Baltimore's starting rotation will be in good hands as long as Peterson remains in town, and the same is very much true of the club's bullpen.
This bullpen, of course, has quite an act to follow in 2013. Orioles relievers won more games and totaled more saves than any other set of American League relievers, and their 3.00 ERA ranked third-best in the AL behind the Tampa Bay Rays and Oakland A's.
The good news is that the Orioles are set to return all the key members from their 2012 bullpen. Jim Johnson, who led all of baseball with 51 saves in 2012, will be back. Barring a trade, so will Pedro Strop, Darren O'Day, Luis Ayala, Troy Patton and Brian Matusz, who excelled as a reliever after struggling as a starter.
The not-so-good news is that this same group of guys had to work a lot of innings in 2012. Only two AL clubs required their relievers to cover more innings than the Orioles.
As such, Baltimore's formulas for winning games in 2012—either put a lead in the hands of the bullpen or hope that the pen can keep the game going long enough for a clutch hit—may not work so well in 2013. If so, the O's are absolutely going to need their four key players and their starting rotation to be more consistent.
Furthermore, it would help if the Orioles' prized youngsters became integral parts of the team in 2013. Much will be expected of Manny Machado after he played so well down the stretch in 2012, and everyone will be looking for Dylan Bundy to make good on his No. 2 ranking in Jonathan Mayo's year-end prospect rankings for MLB.com.
Machado will have to work on his plate discipline, but he was better than anybody could have anticipated at the plate during his time in the majors this season. In 51 games, he posted a .739 OPS and hit seven homers, pretty good numbers for a mere 20-year-old.
The Orioles can expect Machado to at least be solid on defense, as he was much better than advertised at third base in 2012. Per FanGraphs, he posted a 13.2 UZR/150 and finished with a Defensive Runs Saved of plus-seven. If he plays that well at the hot corner again on a full-time basis in 2013, he could win a Gold Glove.
We have less of an idea of what to expect from Bundy. He was excellent in the minors in 2012, but he only made two major league appearances and didn't pitch enough innings to come anywhere close to giving everyone a preview of what's to come. He'll presumably be given a chance to break camp with the big club in 2013, but he could also end up starting the season in the minors if things don't go so well.
There may be a reality check in Machado's future too. As promising as he looked in his debut season, the dreaded sophomore slump can strike anyone at anytime. Machado may be next.
So if Machado and Bundy are wild cards...and the bullpen is a wild card...and the rotation is a wild card...and the club's four key players are all wild cards...and because injuries can ruin everything...what exactly should we make of the Orioles in 2013?
Shoot, we may as well say that the 2013 Orioles are one big wild card. The 2012 club served as a reminder that you can never predict baseball, so it's only fitting that the team's future could go in a million different directions.
And this is where Showalter finally reenters the conversation. It will be up to him to be the one constant from 2012 that survives into 2013. If what could go wrong ends up going wrong, it will be his job to make order out of the chaos, just as he did on a daily basis in 2012. He was met with challenge after challenge after challenge, and he shrugged off every single one of them. His players took after him in this regard.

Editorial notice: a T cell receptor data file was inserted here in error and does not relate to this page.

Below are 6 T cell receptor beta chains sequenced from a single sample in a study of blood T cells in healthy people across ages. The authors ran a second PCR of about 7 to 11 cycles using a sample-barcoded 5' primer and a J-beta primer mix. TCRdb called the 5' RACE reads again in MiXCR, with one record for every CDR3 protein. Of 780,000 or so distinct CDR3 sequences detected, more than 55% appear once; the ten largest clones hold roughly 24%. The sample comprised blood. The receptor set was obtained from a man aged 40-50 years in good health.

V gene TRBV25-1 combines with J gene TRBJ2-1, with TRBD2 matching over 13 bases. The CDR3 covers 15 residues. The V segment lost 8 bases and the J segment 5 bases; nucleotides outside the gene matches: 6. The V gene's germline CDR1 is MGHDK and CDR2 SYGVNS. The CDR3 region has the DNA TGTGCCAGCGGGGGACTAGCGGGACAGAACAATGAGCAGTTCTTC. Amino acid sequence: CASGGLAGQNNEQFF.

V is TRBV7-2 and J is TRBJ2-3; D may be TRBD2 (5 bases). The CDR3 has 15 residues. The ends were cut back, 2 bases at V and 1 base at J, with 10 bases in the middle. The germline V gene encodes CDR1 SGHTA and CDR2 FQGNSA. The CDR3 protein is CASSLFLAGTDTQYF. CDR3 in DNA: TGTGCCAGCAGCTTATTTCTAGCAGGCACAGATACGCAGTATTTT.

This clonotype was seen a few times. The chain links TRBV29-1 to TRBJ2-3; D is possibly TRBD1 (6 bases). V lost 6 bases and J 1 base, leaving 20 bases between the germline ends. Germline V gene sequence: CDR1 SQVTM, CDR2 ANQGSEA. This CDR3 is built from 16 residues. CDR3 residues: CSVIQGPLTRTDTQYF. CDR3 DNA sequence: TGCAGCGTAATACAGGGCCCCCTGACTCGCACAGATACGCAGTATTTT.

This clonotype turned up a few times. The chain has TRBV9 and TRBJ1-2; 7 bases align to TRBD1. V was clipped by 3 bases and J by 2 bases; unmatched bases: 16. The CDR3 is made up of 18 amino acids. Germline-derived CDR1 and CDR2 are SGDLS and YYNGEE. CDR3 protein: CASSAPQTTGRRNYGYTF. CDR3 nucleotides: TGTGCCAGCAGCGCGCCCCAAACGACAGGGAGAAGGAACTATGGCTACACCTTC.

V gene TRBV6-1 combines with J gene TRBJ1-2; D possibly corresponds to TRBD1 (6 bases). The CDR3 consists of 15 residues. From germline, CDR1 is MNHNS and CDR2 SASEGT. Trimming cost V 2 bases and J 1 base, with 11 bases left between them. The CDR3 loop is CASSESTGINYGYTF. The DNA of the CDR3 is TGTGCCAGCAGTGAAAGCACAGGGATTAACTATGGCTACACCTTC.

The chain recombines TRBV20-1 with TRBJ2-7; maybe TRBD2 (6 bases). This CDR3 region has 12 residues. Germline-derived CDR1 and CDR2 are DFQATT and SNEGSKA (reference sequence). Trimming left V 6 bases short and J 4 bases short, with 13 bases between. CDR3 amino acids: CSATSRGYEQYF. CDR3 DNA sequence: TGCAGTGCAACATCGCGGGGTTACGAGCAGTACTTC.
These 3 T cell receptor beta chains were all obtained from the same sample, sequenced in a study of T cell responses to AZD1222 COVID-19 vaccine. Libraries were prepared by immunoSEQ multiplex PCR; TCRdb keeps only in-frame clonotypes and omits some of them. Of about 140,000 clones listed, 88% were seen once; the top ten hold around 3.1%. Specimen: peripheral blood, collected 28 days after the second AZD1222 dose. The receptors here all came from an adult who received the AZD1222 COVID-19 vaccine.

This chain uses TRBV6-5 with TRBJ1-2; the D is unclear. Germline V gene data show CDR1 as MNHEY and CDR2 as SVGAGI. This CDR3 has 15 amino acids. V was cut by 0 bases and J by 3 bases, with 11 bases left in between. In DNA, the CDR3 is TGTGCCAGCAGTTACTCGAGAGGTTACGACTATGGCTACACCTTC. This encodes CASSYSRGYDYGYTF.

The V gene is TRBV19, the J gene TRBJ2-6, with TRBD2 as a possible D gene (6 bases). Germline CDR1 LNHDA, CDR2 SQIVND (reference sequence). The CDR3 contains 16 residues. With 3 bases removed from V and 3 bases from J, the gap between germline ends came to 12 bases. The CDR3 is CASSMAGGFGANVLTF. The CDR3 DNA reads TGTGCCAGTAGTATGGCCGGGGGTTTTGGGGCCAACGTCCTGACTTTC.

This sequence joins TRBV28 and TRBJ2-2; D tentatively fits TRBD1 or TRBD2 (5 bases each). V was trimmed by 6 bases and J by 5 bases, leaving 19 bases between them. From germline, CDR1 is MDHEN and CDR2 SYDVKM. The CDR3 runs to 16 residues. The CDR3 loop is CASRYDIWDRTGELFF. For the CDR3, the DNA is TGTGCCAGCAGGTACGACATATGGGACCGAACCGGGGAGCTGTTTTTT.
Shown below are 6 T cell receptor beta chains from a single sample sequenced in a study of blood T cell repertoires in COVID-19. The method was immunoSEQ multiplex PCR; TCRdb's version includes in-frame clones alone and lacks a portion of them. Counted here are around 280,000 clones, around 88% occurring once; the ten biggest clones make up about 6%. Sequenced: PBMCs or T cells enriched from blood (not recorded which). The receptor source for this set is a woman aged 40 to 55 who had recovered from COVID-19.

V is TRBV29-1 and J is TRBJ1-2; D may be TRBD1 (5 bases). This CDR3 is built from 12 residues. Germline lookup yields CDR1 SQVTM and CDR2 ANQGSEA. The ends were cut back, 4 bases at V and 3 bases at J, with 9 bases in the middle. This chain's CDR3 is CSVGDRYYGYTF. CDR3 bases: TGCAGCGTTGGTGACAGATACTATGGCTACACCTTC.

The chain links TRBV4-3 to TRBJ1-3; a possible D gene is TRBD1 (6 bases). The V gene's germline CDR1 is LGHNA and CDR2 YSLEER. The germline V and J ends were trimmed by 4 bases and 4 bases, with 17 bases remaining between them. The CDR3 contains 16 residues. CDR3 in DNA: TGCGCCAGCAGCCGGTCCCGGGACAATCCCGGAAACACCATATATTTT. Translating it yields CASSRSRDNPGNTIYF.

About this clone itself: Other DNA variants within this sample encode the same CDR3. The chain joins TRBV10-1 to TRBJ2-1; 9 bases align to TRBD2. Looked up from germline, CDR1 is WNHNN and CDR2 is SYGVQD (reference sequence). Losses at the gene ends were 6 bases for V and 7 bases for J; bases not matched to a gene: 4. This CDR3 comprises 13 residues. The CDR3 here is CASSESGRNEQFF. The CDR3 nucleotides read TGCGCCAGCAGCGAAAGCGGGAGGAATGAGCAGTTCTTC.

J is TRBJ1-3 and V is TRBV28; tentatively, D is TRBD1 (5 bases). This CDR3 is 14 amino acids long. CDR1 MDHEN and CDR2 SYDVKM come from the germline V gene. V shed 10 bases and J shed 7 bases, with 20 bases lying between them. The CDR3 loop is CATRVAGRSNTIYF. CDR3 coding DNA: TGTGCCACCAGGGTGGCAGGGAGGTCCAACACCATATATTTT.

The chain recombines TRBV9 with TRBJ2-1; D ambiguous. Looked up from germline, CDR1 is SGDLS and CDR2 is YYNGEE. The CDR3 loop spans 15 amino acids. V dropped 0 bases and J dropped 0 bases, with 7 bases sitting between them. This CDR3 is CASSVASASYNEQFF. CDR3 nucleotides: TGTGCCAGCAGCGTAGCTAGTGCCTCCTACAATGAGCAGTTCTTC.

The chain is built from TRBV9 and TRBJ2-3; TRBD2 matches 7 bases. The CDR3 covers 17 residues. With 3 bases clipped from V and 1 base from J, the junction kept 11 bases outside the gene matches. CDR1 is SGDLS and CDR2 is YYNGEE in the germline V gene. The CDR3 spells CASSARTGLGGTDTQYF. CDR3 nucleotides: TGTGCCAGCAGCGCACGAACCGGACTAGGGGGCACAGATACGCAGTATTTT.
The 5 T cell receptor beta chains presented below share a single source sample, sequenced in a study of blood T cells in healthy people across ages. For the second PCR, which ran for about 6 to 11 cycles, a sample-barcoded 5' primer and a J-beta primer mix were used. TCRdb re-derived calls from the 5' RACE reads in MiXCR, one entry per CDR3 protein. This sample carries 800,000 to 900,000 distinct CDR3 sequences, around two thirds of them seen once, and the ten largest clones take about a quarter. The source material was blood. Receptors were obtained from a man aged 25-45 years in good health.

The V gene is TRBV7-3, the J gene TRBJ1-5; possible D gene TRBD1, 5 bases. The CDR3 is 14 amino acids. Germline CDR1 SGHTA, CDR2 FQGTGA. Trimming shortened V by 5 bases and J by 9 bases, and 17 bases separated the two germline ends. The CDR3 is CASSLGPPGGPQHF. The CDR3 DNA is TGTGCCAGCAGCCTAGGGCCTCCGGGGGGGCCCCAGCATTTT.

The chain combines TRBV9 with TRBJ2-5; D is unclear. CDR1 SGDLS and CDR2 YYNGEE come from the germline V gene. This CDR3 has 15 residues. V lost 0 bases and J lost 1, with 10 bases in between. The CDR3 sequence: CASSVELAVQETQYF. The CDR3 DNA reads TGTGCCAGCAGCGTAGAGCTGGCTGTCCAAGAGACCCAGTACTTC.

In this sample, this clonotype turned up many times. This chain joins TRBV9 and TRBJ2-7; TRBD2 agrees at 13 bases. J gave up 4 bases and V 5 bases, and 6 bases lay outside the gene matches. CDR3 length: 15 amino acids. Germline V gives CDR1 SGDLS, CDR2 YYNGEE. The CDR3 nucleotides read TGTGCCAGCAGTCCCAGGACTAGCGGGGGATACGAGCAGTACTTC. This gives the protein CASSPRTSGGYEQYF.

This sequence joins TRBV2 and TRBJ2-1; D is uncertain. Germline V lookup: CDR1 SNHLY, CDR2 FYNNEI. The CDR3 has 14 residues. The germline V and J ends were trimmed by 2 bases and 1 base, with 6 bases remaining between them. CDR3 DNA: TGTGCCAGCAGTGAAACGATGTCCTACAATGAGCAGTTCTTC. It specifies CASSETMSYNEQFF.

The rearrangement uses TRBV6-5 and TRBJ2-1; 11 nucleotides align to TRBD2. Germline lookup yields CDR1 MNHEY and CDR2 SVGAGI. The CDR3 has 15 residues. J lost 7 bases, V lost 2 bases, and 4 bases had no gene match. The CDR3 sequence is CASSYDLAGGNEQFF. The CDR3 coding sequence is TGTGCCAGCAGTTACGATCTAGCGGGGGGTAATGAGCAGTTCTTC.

Outside of his bullpen management, which was excellent, instilling his own attitude in the head of every single Orioles player was the best thing Showalter did all season. The Orioles were so much better than the sum of their parts because Showalter got them to believe they were so much better than the sum of their parts.
And in retrospect, this is not surprising in the least. Getting young, unproven players to believe in themselves is what Showalter does. If he is forced by various circumstances to do it all over again in 2012, he and the O's will be fine.
But then there's the alternative: What if, perhaps by some miracle, things actually go right for the Orioles in 2013?
What if Jones, Wieters, Hardy and Markakis all play up to their capabilities? What if the club's starting rotation settles down and becomes the dependable unit that it never really was in 2012? What if the club's bullpen is lights-out again? What if Machado and Bundy make good on their considerable potential?
The Orioles should be better than fine if everything goes right for them, in which case Showalter's job will change from getting everyone to line up to making sure everyone stays in line. He'll have to get his players to accept that they're no longer upstart winners. Just plain winners.
If you look at this track record, however, this is an area where Showalter has actually struggled. He got the Yankees to shape up when he took over in the early 1990s, and then he lost them. He got the Diamondbacks to shape up in the late 1990s, and then he lost them. He got the Rangers to shape up in the early 2000s, and then he lost them.
If the pattern holds, Showalter will lose the Orioles too. It may seem like a silly conclusion to draw based on some silly trend, but you can't deny that the trend exists. Showalter's effectiveness as a manager has tended to come with a shelf life.
If the narrative is going to change, it's Showalter who will have to change it. In this case, he needs to determine where he went wrong with his three previous clubs and try not to make the same mistakes with the Orioles. He's passed a ton of tests as a manager, but he still has some evolving to do.
Since he's been down the same road three times before, Showalter should know by now what he's up against now that he's revived the Orioles. And if he does end up figuring out what he did wrong with the Yankees, Diamondbacks and Rangers, he won't lose the Orioles.
As such, Showalter has just as much to prove in 2013 as the club's players. If they evolve and he evolves with them, one thing that's for sure is that nobody's going to want to be in the Orioles' path in 2013.
Place your bets at your own risk. But for whatever my advice is worth, I found out the hard way time after time in 2012 that betting against Showalter's Orioles isn't such a good idea.
Note: Stats courtesy of Baseball-Reference.com unless otherwise noted.
If you want to talk baseball, hit me up on Twitter.
What is the duplicate article?
Why is this article offensive?
Where is this article plagiarized from?
Why is this article poorly edited?